I thoroughly enjoyed the first book of Christopher Paolini‘s Inheritance Cycle series “Eragon“, so I decided I should continue the series with the second installment called “Eldest“. To begin, the book is very long. I’m not sure why so many authors feel they need to make book two so long compared to their first book in a series, but I’ve noticed that this is a common trend. I’m not a big details reader, so I don’t typically appreciate the many descriptions of the trees and such, but I was able to get past all the extra descriptions Paolini threw into this second book. My only technical recommendation or critique I would make is what appears to be the overuse of the Thesaurus to write the book. I am certainly a fan of using a complex word over a simple word, but it must be done in the correct way. I felt that Paolini was simply trying to make his book sound smarter than it is. It isn’t an issue so much when used in the dialogue as that is one way to build a character, but during narratives, it felt forced. I didn’t notice this in his first book, which led me to believe Paolini wanted his second book to sound smarter, which I fear was not the end result.
The book picks up where “Eragon” left off, following now both Eragon and his cousin Roran. I found following Eragon for a few chapters then Roran for a few chapters then back broke up the monotony of the book. I found I looked forward to getting to the chapters about Roran’s plight more than Eragons at times. It was a great technique to keep the reader engaged.
Both “Eragon” and “Eldest” pull from traditional lore of Elves, Humans, Dragons, and other fantasy creatures so in some respects the second book began feeling a bit recycled. There is an obvious “Lord of the Rings” feeling from Paolini’s writing, though it feels he hasn’t committed himself to the creation of an entire world, culture, and language quite like Tolkien did. This doesn’t detract from the story but could have made it feel more authentic. The overall story, however, was still quite enjoyable.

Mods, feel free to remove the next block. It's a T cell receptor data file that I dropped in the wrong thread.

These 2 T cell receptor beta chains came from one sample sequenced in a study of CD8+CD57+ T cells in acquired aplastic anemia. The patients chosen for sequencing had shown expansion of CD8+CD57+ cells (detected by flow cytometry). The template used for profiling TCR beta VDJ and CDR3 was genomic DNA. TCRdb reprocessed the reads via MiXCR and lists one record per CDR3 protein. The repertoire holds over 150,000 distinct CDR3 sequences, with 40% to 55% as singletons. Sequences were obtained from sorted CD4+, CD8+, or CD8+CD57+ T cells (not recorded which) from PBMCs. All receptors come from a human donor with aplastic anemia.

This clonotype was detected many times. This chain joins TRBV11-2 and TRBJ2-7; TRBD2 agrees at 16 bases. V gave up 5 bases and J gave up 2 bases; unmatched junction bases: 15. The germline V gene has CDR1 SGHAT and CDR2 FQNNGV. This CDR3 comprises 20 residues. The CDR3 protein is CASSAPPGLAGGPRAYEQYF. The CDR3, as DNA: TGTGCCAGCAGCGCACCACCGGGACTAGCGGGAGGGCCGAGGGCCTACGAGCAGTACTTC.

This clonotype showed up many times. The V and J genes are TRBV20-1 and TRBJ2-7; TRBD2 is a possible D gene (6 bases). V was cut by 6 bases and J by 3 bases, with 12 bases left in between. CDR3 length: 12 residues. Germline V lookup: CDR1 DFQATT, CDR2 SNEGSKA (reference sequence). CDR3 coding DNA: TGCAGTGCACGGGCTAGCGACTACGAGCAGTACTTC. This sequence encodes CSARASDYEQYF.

Nearing the end of the story is when the book gets exciting, though still a little predictable. We finally see Eragon and Roran come together near the end, though again, if you haven’t figured out eons before that this was where Paolini was going then you probably weren’t reading very closely, but just the same, it was enjoyable to see it happen.
The end of the book saved the entire story for me and I will continue reading the Inheritance Cycle series. There are four books in this series and I’m concerned the story line will get stagnant in the next two books, but I’m currently excited to see how Paolini will end this adventure. I highly recommend this book to those who really enjoyed “The Lord of the Rings” and other traditional fantasy books as it is a wonderful story even with the critiques I had.